When we were being taught journalism in college, our professors made it crystal-clear: As journalists, you need to protect the identity of a gender violence victim. It is a sensitive topic, they would tell us, and it should be covered like one. That meant the rules of an inverted pyramid (5Ws and 1H—What, Where, When, Why, Who, and How) didn’t apply here. Our first responsibility is towards the woman, the child, the human being. Readers and numbers come second.
Now when I see news, read front-page headlines, I am aghast. What happened to the moral code of conduct that was grilled into the class of 19-year-olds?
In a recent incident, major dailies and popular websites published a headline that mentioned the caste of a girl who was sexually assaulted. I thought we agreed a long time ago, when the constitution was made, that all men and women in this country are equal. So, why?
It’s a simple reason: It gets more clicks. When you’re running in this rat race to report first and get most views, you do whatever is in your power to grab eyeballs. Sensationalism and titillation are good for business. And clearly, caste is still an issue that can rile people up, just like religion.
They are two ways I have seen media report rape in this country: One that hits closer to home when the girl is ‘like us,’ educated, working. The second is when the newspapers make us think the case is miles away from another India, rural, uneducated. What we need to understand is that BOTH ARE THE SAME. We should care about them both equally because there really is no scale to measure who has suffered more, or who deserved it less.
In the past, reporters have revealed the identity of sexual assault survivors because of their myopic reporting (this is a punishable offense under the Indian Penal Code Section 228A). Media has hounded their neighbours, shoved cameras in the relatives’ faces, and forced them to relive the trauma again and again. For one exclusive, for one story that the competitors don’t have, to make money out of someone’s misery. I must have missed the lecture when such tactics were being taught because I clearly remember being told that we were the fifth pillar of the democracy, the watchdogs, and it meant we had to be more perceptive than anyone else.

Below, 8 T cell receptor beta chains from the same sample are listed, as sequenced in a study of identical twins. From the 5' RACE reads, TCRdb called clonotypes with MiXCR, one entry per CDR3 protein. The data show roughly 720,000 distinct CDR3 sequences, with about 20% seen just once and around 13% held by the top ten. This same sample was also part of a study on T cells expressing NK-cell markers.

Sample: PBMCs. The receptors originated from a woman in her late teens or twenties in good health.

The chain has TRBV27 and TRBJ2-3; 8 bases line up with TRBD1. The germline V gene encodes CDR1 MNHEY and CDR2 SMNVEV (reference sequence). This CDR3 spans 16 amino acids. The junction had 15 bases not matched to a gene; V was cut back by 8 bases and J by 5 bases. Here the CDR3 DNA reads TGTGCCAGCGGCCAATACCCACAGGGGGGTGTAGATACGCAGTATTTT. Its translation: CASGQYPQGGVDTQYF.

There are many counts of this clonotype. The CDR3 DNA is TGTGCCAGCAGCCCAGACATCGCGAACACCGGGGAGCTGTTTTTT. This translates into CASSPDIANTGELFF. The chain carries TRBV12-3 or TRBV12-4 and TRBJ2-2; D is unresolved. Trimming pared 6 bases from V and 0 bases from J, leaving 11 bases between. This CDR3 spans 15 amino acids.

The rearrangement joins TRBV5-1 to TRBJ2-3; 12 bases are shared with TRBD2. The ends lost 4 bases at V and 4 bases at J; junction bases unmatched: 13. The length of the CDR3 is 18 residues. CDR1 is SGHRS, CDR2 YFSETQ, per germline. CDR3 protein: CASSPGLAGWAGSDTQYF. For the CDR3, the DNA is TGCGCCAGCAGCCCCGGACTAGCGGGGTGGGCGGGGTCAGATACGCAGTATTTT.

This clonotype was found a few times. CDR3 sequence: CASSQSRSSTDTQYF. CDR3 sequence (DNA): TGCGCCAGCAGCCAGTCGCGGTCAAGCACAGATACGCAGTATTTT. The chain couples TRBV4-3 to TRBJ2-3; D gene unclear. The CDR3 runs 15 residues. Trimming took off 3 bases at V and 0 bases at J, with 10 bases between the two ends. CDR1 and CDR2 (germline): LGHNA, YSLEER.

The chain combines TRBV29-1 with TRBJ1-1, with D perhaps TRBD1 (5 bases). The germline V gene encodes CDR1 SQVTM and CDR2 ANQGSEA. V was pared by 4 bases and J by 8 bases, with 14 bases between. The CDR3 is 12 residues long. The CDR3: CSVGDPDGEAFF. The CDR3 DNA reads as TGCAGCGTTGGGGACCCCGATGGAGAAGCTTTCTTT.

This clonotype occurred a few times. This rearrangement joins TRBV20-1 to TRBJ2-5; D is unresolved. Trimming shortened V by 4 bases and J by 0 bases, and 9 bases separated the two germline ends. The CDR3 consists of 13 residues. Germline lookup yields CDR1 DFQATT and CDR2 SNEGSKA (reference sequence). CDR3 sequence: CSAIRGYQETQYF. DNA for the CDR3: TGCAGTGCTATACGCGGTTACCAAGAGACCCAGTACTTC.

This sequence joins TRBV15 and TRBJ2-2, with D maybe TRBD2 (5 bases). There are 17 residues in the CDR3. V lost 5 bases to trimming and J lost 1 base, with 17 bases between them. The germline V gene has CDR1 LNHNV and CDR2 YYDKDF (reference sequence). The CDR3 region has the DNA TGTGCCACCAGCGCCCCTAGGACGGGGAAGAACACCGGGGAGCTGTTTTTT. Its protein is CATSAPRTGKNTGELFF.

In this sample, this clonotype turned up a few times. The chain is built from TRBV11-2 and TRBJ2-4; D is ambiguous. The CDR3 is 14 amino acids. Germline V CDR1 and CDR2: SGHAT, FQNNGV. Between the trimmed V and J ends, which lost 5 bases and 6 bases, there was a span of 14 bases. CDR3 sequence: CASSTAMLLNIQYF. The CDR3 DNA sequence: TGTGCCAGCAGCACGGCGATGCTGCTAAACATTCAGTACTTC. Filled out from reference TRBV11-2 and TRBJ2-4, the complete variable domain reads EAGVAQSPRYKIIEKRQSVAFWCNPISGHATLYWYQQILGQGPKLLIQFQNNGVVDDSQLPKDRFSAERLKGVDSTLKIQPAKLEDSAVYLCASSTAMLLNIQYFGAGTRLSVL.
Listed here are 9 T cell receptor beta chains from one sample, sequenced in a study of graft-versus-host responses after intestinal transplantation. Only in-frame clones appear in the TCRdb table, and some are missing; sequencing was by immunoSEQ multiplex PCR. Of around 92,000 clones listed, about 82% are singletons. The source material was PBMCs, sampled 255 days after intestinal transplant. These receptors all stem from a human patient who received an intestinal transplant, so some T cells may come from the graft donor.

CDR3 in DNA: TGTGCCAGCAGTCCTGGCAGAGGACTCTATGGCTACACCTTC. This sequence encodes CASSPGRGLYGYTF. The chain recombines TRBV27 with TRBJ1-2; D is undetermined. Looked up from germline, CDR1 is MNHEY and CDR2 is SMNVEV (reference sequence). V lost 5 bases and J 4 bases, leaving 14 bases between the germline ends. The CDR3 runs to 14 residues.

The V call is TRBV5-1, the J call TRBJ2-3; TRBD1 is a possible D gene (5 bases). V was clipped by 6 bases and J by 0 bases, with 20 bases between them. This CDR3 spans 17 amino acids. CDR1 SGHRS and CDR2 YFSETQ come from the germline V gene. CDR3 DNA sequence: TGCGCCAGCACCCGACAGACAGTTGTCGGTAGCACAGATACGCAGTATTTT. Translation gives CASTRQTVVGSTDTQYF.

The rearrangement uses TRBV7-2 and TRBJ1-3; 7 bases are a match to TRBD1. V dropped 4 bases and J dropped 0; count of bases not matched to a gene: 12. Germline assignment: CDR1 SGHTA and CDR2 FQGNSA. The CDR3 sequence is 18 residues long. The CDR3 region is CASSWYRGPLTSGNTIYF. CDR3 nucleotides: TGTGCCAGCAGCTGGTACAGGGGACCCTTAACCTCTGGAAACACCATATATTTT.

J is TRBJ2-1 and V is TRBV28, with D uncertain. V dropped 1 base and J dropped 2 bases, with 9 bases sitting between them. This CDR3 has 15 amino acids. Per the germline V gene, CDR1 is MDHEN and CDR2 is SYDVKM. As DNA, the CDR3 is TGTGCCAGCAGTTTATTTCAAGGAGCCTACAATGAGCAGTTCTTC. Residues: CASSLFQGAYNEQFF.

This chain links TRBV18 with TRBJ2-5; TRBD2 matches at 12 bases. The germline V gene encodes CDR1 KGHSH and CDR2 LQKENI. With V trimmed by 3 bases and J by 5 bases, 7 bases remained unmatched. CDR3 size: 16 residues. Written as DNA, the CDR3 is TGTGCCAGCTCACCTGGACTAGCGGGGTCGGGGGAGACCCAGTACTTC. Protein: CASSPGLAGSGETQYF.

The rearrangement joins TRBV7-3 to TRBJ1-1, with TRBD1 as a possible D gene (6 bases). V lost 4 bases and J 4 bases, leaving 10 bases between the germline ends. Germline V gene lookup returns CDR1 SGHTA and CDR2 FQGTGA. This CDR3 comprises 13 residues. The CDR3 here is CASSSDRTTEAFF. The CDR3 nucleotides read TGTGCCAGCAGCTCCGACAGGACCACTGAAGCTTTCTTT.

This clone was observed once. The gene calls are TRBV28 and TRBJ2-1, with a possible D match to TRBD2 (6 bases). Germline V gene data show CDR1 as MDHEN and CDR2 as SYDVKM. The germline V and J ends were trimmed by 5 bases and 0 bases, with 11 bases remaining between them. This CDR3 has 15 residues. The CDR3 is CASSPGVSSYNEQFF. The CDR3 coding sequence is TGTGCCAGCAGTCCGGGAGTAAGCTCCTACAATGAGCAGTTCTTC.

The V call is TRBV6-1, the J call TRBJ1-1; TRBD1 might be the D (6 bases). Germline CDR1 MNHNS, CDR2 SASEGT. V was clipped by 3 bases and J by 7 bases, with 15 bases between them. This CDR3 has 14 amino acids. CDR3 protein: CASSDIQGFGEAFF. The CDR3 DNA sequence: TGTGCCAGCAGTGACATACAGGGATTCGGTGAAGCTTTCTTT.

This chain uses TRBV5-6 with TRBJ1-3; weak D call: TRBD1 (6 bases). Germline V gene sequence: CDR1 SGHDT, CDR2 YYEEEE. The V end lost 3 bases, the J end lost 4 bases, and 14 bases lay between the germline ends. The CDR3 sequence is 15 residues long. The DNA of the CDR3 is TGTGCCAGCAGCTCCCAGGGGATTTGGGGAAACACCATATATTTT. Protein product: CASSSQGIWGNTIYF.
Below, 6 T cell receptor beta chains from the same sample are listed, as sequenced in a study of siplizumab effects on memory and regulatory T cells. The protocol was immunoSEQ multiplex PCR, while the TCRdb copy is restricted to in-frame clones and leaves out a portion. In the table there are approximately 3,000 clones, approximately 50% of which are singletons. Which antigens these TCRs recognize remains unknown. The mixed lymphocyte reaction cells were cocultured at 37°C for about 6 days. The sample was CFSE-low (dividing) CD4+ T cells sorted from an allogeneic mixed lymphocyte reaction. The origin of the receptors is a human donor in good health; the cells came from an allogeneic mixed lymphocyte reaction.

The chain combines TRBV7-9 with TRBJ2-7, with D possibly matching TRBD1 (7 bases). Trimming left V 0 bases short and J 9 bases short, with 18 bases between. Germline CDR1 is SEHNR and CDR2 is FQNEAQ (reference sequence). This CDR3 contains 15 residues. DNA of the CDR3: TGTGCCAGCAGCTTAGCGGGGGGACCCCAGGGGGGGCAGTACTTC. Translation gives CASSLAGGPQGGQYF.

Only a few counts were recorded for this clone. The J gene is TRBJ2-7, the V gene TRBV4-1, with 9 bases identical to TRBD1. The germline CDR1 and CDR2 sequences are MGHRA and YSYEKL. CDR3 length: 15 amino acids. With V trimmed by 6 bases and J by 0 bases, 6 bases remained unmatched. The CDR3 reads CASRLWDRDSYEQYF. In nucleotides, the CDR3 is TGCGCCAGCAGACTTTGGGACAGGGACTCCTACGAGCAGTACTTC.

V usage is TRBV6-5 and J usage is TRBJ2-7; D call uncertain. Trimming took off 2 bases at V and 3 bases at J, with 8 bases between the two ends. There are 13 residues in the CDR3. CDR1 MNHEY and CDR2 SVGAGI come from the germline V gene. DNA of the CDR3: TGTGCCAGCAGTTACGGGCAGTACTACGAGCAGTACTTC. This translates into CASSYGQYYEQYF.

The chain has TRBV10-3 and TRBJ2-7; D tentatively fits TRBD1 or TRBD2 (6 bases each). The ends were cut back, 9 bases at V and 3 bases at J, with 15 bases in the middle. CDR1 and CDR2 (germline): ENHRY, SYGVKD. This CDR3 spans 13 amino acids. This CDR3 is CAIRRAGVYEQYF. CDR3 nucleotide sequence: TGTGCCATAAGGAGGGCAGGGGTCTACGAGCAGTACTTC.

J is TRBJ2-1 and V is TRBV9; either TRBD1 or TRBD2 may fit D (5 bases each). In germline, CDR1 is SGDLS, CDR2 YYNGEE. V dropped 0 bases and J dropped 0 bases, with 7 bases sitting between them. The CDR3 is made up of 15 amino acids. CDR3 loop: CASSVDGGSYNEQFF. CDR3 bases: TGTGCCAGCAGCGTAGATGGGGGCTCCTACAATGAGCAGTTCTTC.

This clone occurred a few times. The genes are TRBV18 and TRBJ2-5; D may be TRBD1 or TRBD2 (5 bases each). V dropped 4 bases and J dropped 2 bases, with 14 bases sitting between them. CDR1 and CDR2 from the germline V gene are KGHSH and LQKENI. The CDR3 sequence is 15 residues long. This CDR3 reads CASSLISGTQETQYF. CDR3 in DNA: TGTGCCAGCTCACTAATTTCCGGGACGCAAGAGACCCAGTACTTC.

The time of the night; the place of assault; the clothes on her; the company she did or did not have. It is all immaterial! When you ask such questions, give these details, you are starting the blame game. The victim MUST have done something to bring it on, that’s what your readers are playing in their head and you are enabling these thoughts. Don’t pin it on her. You are feeding the patriarchal mindset when you talk of such things and that's helping no one.
Focus on the perpetrator instead. What was he wearing? Where was he going? Who was he with? Why did he do it?
Next, talk about her recovery. Be discreet and help normalise things for her. She doesn’t want to be the front-page news with such crude headlines. And in the graphics that you use in your stories, make her stronger. She’s not a bechari; her life is not over. Stand with her, fight with her. And for God’s sake, stop using that image of a defenseless woman fighting off hands. Your narrative needs to change with this photograph.
Want to bring a change in the society? Start with the newsroom. It’s time to educate every reporter on the sensitivity of the matter and how to proceed with it. How much should you talk about her life if it's irrelevant to the case? Do you really need to dissect every bit of her personal life? Do your readers have to know about the graphic details of the crime? It is disturbing, for us, for your readers, for those who have lived this reality, and their family members.
Rape is part of a larger issue. It doesn't stop with it, so change the way you tell your story and make a difference. Isn't that why we became journalists in the first place?